What a tangled web they weave — the AFL-CIO’s Executive Council met the last week of Feb. in a Florida hotel that has become a boondoggle funded with union pensions. And this boondoggle was made possible by the union-pension-owned insurance company now under criminal investigation for insider stock deals that enriched the union presidents sitting on its Board.
In September of last year, the U.S. Dept. of Labor asked a federal judge in Ft. Lauderdale to remove five trustees of the Plumbers & Pipefitters national pension fund. In its suit, the labor dept. laid out a pattern of poor planning, financial favoritism, and cost overruns surrounding the Diplomat Hotel in Hollywood, Florida, where the Executive Council met.
One of the officials whom Labor Secretary Elaine Chao is seeking to remove is Plumbers union president Martin Maddaloni, already under investigation for participating in insider stock trades involving the pension-funded Ullico, formerly known as the Union Labor Life Insurance Company. Maddaloni is one of many union presidents who sit on the Ullico board.
Perhaps as the AFL-CIO’s Executive Council meets in that scandal-plagued hotel, they will reflect that it started with a company that is making a mockery of their “No More Enrons” campaign. In 1999, the union directors of Ullico began to buy and sell their own stock before its value was reset at the beginning of each year. Thus, with Ullico’s stock highly leveraged on the telecom firm Global Crossing, directors could buy Ullico stock “low,” before its value skyrocketted with Global Crossing’s in 2000.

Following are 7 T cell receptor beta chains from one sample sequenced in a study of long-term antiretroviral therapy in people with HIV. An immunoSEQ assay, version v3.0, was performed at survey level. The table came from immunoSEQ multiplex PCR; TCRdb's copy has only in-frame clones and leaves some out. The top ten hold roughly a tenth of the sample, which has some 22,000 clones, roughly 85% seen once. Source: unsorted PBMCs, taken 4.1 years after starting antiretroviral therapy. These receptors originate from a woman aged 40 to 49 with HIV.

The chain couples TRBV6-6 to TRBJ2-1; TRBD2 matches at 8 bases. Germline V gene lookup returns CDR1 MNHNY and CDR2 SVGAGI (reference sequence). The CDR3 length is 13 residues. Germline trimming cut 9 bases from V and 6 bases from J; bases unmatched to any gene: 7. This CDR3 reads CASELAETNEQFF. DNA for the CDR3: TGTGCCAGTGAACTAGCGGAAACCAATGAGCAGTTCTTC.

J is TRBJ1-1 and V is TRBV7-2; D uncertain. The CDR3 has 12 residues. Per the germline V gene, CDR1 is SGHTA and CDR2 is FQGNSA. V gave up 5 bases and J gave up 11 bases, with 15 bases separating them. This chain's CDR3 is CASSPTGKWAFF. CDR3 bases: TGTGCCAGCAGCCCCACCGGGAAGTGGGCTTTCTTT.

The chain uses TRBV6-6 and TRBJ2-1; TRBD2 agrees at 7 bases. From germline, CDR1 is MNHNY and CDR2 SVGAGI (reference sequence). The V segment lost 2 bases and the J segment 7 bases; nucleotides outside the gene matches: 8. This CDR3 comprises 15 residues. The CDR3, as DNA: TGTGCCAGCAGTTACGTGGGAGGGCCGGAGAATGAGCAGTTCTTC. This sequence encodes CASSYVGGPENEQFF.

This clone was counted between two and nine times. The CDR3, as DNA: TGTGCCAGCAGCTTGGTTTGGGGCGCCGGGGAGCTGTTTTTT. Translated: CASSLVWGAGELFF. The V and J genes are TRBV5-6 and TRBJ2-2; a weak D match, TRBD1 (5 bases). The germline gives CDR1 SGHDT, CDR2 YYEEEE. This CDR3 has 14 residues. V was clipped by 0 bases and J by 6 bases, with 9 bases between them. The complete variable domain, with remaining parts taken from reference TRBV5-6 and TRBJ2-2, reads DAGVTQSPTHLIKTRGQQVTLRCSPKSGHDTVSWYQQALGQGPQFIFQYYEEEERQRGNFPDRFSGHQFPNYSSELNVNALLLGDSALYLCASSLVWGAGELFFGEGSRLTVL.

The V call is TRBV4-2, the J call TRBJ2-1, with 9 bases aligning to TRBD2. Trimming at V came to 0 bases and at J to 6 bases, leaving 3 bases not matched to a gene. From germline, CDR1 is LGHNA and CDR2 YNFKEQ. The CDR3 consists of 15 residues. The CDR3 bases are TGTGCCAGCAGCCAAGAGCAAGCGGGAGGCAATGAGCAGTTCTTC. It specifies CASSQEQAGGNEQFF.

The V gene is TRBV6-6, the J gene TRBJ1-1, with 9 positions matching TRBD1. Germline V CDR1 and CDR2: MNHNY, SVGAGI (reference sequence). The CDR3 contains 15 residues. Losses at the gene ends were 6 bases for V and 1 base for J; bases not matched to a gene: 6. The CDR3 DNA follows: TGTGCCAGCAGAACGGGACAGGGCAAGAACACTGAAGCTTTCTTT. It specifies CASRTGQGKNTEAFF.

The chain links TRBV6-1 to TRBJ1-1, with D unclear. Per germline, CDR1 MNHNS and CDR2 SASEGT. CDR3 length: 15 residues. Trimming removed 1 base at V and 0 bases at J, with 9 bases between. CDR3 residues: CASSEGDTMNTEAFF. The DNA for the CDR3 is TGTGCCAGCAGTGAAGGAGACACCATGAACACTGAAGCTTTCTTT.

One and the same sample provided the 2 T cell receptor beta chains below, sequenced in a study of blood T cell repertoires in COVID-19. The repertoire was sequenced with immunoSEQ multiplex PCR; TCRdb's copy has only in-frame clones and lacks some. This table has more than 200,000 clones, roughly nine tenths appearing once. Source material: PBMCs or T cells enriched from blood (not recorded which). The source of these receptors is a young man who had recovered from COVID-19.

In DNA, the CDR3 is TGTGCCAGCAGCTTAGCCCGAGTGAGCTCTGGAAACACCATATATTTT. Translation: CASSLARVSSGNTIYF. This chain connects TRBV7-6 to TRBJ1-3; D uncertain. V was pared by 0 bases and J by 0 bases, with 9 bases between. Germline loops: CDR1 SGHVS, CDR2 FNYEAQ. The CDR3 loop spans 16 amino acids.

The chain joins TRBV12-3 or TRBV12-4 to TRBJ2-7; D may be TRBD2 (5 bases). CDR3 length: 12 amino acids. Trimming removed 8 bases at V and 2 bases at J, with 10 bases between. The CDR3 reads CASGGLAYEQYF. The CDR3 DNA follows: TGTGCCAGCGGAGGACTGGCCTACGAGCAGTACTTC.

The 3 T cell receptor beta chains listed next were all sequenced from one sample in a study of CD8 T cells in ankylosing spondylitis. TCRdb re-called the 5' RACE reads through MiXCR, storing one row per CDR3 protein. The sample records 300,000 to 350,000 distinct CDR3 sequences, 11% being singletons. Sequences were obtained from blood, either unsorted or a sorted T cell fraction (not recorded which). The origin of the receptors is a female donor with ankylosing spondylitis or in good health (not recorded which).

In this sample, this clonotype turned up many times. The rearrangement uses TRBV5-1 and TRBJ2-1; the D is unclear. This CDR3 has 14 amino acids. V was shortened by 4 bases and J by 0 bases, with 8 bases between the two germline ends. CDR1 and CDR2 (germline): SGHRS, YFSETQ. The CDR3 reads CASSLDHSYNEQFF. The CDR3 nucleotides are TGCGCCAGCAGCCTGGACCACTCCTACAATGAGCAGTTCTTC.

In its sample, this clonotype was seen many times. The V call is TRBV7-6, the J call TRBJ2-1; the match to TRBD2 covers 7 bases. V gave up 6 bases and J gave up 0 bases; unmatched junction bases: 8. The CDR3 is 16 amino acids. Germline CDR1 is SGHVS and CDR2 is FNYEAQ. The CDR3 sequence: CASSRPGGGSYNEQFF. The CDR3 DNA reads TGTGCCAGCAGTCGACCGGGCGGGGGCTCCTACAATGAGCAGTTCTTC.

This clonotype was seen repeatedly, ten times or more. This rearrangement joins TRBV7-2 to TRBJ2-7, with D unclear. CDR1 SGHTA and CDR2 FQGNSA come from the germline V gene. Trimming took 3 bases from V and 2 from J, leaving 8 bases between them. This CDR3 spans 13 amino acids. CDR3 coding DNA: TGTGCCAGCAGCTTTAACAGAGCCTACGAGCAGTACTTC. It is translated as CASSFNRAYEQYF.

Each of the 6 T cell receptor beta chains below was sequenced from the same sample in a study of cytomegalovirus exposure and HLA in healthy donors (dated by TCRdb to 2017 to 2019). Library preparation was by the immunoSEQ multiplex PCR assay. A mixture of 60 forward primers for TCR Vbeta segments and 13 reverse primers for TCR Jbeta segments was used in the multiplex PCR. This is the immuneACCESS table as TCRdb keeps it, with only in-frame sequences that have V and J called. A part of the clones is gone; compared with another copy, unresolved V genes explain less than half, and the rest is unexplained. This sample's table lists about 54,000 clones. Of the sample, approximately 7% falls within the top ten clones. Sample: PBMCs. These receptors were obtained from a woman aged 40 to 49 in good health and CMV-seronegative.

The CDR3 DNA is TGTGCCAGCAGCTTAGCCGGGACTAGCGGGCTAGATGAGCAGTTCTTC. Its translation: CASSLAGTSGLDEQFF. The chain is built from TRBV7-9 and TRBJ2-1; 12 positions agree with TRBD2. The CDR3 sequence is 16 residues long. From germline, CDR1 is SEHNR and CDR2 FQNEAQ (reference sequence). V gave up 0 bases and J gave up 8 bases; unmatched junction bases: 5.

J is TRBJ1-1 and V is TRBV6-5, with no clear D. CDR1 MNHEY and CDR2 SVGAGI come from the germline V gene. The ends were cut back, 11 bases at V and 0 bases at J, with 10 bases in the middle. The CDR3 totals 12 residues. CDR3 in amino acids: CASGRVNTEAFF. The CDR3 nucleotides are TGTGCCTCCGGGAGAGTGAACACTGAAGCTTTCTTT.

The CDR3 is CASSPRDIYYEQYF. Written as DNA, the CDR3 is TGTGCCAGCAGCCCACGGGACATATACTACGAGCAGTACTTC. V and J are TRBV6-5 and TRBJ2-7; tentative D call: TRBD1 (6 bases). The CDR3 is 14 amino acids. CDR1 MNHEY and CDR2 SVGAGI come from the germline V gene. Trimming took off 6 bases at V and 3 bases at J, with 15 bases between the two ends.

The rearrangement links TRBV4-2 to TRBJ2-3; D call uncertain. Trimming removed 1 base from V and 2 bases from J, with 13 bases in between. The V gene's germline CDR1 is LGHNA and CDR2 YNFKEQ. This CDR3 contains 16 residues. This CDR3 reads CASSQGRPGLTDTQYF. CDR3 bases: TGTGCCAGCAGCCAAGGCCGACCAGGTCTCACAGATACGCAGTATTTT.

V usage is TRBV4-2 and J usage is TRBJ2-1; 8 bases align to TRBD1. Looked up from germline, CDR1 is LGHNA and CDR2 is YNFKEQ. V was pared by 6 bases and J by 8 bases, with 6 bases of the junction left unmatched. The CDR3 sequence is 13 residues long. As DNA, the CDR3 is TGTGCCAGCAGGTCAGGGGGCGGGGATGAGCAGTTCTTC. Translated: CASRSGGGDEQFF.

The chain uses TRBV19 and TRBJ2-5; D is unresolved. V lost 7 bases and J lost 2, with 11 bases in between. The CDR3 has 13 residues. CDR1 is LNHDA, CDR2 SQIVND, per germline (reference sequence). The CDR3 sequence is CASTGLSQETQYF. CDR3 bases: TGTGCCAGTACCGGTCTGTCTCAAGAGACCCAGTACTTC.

As the telecom bubble deflated in 2000 and 2001, they were allowed to sell back their Ullico stock “high,” before its price was readjusted downward as Global Crossing spiraled toward the 4th largest bankruptcy in history. But Ullico’s rules only allowed individuals, with a relatively small number of shares, to participate. As a result, the huge union pension funds, which largely own Ullico, were stuck with its falling stock.